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“If you want to create and capture lasting value, look to build a monopoly. . .” – Peter Thiel, PayPal co-founder and venture capitalist

In 1998, the U.S. Justice Department sued Microsoft, claiming that the company misused its power in the market by illegally linking Internet Explorer to the brand’s Windows operating system, thereby obstructing competition from Netscape.The U.S. won the case and a federal judge ruled that Microsoft needed to be broken up. Shortly after this judgment was made, a new president took office and his Justice Department settled.

Since the late 1990’s, the number of monopoly cases has plummeted. From 1970 to 1999 there was an average of nearly 16 cases per year. Between 2000 and 2014, that average dwindled down to 3.

While there is no definite line in the sand for what constitutes a monopoly in the U.S., obtaining more than a 50% market share is certainly a prerequisite. It’s not a crime to wield massive influence in the United States, but it is illegal for monopolies to obscure competition through predatory behavior.

In recent times, monopolies have reemerged as a concern in the U.S. as unprecedented mergers like that between AT&T and Time Warner make headlines. What fewer people seem concerned about, however, is the advertising duopoly created by Facebook and Google. There are a myriad reasons why we should care, however, so let’s do a deep dive.

Google and Facebook: Owners of Online Advertising

Why Google has yet to be called out as a monopoly is rather puzzling to some. Google is the world’s largest media owner, effectively controlling more than 75% of the search advertising market.

Facebook, on the other hand, controls 70% of mobile social activity; this includes properties like Instagram, Messenger, and WhatsApp.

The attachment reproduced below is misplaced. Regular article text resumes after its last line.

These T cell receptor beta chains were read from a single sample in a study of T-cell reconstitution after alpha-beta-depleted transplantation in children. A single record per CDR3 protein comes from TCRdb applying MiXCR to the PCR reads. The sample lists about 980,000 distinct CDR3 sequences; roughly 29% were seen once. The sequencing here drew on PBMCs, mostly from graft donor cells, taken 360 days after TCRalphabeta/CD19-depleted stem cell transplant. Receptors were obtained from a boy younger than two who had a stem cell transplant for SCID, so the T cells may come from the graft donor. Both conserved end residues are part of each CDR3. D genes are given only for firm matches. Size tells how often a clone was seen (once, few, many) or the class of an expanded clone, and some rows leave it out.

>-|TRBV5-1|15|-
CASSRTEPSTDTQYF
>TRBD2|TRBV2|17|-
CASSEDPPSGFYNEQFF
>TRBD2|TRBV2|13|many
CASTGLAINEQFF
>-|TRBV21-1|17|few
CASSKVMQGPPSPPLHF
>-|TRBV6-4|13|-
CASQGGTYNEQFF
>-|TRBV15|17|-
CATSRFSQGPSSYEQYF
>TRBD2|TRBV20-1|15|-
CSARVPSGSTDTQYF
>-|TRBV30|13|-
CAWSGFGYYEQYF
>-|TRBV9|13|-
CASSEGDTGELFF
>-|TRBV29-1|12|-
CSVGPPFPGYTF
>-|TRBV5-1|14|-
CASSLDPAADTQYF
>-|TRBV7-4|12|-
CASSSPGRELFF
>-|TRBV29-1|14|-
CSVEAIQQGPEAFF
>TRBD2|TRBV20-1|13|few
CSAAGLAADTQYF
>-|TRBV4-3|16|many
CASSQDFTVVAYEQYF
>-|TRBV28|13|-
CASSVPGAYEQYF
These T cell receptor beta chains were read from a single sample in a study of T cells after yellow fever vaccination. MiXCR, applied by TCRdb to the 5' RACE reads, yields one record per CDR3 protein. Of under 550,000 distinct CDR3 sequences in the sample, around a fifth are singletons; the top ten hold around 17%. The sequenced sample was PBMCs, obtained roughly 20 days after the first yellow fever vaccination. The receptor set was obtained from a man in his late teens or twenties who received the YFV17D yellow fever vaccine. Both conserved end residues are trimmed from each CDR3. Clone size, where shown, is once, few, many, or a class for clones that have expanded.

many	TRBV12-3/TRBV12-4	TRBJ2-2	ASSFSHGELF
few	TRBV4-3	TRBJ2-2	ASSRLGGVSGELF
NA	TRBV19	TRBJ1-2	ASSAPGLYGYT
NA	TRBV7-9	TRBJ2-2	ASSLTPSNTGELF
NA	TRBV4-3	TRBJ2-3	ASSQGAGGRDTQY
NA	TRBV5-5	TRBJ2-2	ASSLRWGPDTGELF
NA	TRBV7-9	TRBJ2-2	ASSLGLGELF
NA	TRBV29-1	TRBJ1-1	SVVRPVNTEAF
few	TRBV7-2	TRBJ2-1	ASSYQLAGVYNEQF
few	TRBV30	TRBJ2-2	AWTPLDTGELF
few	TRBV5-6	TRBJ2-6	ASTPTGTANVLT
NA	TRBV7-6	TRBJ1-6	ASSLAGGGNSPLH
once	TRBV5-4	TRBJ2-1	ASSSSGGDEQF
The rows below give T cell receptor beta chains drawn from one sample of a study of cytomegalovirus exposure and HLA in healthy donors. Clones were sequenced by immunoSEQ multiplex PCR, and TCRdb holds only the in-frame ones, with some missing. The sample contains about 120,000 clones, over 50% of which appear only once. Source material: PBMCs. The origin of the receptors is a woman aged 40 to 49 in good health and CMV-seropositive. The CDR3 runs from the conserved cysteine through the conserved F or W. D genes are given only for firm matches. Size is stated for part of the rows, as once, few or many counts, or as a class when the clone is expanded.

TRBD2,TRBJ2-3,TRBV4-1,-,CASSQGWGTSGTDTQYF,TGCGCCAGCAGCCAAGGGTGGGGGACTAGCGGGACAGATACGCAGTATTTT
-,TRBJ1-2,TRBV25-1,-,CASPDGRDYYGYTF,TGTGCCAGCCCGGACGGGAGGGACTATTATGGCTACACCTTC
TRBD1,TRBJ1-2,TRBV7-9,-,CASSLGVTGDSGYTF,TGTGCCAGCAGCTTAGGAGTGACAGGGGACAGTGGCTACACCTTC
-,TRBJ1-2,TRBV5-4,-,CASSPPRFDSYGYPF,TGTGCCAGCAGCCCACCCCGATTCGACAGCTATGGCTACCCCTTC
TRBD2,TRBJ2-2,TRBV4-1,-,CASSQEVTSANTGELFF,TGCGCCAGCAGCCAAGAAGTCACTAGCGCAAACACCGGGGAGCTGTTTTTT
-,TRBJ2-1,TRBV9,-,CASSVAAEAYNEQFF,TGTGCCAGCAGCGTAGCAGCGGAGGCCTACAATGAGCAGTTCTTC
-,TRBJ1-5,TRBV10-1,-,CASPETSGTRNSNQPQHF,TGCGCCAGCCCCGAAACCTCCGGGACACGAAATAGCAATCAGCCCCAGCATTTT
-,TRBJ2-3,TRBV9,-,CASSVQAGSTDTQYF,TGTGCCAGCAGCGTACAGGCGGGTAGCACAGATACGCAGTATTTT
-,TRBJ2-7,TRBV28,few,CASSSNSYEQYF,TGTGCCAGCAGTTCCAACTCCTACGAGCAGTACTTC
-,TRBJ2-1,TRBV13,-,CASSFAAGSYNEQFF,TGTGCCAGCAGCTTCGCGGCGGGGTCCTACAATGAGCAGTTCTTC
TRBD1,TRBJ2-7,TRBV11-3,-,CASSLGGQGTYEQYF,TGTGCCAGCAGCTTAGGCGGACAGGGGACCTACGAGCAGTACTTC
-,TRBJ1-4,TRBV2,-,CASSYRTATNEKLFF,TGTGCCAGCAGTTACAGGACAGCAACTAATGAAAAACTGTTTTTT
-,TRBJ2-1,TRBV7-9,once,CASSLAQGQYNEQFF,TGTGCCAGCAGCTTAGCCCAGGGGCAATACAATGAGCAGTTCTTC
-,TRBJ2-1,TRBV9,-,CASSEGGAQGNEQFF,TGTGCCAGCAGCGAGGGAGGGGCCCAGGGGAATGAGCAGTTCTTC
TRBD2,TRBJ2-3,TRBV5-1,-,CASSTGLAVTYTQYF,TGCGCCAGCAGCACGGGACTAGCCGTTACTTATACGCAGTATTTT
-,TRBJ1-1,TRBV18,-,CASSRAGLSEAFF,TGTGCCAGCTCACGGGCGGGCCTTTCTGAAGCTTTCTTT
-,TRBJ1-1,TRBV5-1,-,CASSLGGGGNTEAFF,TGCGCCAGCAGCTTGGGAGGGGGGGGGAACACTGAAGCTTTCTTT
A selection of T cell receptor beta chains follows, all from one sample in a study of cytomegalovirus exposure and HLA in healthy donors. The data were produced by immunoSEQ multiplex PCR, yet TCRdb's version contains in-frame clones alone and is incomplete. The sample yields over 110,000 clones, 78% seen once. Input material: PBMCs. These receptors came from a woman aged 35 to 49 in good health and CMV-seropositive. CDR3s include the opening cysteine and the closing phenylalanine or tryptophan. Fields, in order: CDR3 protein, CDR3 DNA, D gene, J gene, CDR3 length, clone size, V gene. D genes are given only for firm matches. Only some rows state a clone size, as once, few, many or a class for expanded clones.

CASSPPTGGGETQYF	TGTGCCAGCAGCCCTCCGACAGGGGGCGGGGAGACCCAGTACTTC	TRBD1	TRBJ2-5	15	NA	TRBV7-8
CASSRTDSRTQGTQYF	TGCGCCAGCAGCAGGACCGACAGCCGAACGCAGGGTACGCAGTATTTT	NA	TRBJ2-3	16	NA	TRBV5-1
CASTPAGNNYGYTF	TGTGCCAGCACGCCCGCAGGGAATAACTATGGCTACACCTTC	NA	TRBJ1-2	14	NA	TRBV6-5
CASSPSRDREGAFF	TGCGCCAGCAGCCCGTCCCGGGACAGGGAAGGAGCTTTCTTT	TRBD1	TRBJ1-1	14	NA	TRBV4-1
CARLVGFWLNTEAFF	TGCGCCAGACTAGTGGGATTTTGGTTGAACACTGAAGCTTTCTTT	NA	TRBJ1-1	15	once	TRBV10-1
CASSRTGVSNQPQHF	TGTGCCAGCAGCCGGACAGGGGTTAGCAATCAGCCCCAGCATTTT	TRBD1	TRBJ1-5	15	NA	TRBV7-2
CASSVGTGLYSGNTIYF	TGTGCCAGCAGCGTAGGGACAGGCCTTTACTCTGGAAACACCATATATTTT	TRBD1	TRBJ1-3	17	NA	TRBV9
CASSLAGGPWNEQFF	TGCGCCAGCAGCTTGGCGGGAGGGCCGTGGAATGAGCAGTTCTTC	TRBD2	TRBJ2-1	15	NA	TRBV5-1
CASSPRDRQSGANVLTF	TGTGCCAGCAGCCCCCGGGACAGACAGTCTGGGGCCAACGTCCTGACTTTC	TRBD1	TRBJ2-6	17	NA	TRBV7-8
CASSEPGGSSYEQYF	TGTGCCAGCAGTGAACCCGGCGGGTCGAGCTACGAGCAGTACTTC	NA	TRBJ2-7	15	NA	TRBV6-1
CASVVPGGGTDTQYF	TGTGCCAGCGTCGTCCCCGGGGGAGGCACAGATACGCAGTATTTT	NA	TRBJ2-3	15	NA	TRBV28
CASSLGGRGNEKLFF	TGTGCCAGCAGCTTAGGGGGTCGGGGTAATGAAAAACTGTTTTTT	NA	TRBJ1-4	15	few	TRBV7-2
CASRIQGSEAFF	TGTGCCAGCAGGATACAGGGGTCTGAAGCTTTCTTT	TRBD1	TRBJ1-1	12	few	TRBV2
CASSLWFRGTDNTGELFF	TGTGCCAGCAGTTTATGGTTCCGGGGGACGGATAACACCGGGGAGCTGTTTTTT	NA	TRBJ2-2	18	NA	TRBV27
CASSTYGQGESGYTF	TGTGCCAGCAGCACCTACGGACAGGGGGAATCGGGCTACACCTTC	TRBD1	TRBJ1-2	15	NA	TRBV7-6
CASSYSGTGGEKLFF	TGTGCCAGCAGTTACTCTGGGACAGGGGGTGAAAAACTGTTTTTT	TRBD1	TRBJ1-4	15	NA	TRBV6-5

Between the two monoliths, the companies generated 85 cents of every ad dollar spent in the first quarter of 2016. In 2016, Brian Wieser, Senior Analyst at the Pivotal Research Group, estimated that ad revenue grew by 20% over the course of 2015, reaching upwards of $60 billion. Nearly 65% of that money went to Google and Facebook. More recent numbers from the Interactive Advertising Bureau highlight the third quarter of 2016 as the biggest ever for online advertising, with $17.6 billion spent.

Jason Kint, CEO of Digital Content Next, compared the figures from 2015 and 2016 to find that Google and Facebook accounted for 99% of the growth in the third quarter. Google accounted for 54%, while Facebook made up 45%. For those who are counting, this leaves 1% of the $2.9 billion in growth for all other players in the adtech industry.

The control these two organizations exert over advertising and the ad-tech market has been utterly detrimental to both publishers and ad networks. This kind of overbearing authority makes it nearly impossible for alternative networks and marketplaces like Millennial Media, Kargo, and various others to compete.

Even though Facebook has been found to misreport metrics numerous times, advertisers have limited options because of the influence of these two platforms. It’s this kind of apathetic mishandling or potential falsifying of data that makes the emergence of blockchain based analytics systems a necessity in today’s world. Yes, there are solutions to our woes, but only if we wake up and use them. Through a blockchain platform, users can gain complete transparency in their advertising and attribution efforts, allowing marketers to better understand how their materials are performing.